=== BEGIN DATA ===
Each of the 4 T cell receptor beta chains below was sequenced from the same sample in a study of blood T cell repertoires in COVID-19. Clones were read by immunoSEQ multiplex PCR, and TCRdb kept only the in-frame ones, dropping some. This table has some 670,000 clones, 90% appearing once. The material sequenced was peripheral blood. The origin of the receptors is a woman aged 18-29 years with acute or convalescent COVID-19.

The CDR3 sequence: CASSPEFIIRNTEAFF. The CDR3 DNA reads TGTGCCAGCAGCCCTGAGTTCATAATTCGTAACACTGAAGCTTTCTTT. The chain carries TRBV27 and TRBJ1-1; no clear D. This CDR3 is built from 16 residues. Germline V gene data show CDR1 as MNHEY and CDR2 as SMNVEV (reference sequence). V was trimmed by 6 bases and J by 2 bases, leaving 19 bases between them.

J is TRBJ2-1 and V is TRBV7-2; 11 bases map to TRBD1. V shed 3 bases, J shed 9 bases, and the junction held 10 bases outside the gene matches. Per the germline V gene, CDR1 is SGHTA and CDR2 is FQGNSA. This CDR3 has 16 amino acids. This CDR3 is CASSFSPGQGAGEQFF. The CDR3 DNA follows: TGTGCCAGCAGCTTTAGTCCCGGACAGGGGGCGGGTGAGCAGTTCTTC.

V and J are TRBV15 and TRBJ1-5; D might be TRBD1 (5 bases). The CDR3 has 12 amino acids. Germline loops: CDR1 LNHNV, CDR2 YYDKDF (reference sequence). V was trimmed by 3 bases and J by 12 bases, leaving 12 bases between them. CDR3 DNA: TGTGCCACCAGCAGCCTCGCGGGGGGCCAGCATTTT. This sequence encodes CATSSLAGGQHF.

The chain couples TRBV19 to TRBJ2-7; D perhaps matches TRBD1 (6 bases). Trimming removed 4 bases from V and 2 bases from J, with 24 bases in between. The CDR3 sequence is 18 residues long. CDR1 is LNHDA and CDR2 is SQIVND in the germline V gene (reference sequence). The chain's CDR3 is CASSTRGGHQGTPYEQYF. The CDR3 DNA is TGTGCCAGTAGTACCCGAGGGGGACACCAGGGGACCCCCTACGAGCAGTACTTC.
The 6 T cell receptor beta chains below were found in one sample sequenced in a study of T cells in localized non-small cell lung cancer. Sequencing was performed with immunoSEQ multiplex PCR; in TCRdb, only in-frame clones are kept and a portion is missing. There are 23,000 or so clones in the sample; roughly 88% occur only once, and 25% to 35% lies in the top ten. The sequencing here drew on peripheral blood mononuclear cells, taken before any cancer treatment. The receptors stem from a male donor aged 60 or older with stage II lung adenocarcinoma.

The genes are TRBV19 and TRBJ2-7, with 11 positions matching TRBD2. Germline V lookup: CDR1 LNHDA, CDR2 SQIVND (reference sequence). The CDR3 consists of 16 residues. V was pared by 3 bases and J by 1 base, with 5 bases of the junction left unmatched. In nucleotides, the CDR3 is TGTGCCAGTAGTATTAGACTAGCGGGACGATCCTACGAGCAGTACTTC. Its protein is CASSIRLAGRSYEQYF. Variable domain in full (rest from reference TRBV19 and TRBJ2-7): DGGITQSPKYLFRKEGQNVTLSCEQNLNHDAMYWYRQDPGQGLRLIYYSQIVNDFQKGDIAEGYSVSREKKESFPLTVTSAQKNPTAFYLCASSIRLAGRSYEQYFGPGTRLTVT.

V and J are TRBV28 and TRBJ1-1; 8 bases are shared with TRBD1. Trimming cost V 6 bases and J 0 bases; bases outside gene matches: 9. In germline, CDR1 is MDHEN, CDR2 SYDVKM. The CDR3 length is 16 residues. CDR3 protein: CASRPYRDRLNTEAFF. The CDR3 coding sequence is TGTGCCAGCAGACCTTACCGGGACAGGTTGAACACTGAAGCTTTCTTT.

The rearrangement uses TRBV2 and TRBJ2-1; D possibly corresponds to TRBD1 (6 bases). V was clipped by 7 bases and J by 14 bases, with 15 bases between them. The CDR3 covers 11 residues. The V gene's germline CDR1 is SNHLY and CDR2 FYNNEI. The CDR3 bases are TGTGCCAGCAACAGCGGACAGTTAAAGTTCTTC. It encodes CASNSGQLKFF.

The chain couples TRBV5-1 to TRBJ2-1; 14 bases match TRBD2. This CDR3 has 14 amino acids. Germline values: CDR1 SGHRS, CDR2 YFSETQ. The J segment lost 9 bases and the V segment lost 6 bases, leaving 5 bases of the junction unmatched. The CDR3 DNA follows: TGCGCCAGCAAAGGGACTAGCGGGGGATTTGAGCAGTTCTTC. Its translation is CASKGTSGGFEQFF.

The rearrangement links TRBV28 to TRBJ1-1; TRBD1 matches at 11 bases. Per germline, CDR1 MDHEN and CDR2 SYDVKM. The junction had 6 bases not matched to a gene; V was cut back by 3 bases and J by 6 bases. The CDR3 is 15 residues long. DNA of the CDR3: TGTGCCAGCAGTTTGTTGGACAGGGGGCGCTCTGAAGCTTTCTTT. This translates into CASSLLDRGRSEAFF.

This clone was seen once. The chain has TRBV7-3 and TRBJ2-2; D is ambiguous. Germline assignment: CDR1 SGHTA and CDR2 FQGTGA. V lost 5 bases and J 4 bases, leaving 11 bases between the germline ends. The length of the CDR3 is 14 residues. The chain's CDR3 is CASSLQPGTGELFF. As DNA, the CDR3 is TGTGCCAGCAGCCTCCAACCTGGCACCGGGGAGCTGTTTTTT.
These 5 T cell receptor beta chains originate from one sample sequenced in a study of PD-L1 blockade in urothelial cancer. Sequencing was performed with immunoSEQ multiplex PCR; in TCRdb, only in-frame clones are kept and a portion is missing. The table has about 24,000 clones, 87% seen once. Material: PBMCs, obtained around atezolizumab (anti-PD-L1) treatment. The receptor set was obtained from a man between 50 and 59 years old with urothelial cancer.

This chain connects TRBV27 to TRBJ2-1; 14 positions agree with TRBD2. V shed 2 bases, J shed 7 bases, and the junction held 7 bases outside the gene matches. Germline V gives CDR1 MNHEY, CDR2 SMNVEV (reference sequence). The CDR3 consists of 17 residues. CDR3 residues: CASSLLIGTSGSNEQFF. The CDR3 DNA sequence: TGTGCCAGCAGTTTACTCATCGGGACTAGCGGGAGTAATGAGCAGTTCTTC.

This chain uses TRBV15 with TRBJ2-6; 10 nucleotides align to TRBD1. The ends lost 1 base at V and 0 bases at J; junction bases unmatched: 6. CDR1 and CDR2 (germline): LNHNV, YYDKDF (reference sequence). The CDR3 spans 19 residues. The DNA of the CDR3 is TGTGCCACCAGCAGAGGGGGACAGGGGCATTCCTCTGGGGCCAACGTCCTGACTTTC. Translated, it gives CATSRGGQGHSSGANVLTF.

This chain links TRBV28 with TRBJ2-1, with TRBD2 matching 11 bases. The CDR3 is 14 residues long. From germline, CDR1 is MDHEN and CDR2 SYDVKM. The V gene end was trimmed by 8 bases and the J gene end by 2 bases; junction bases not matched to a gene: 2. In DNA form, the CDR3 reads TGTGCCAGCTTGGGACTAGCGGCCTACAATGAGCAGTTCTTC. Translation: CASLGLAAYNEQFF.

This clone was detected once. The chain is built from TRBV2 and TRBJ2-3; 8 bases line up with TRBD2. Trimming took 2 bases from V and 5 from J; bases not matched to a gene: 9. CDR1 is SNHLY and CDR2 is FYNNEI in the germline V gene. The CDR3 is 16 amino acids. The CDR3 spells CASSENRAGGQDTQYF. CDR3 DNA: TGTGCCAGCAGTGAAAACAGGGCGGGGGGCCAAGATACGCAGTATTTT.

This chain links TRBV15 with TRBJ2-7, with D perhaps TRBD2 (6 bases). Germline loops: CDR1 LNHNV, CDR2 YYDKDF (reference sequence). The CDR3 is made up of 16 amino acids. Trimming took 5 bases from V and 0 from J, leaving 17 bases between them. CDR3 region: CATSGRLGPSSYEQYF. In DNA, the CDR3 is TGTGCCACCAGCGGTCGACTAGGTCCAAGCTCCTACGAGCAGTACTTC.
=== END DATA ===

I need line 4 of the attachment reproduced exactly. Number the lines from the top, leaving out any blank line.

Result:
V and J are TRBV15 and TRBJ1-5; D might be TRBD1 (5 bases). The CDR3 has 12 amino acids. Germline loops: CDR1 LNHNV, CDR2 YYDKDF (reference sequence). V was trimmed by 3 bases and J by 12 bases, leaving 12 bases between them. CDR3 DNA: TGTGCCACCAGCAGCCTCGCGGGGGGCCAGCATTTT. This sequence encodes CATSSLAGGQHF.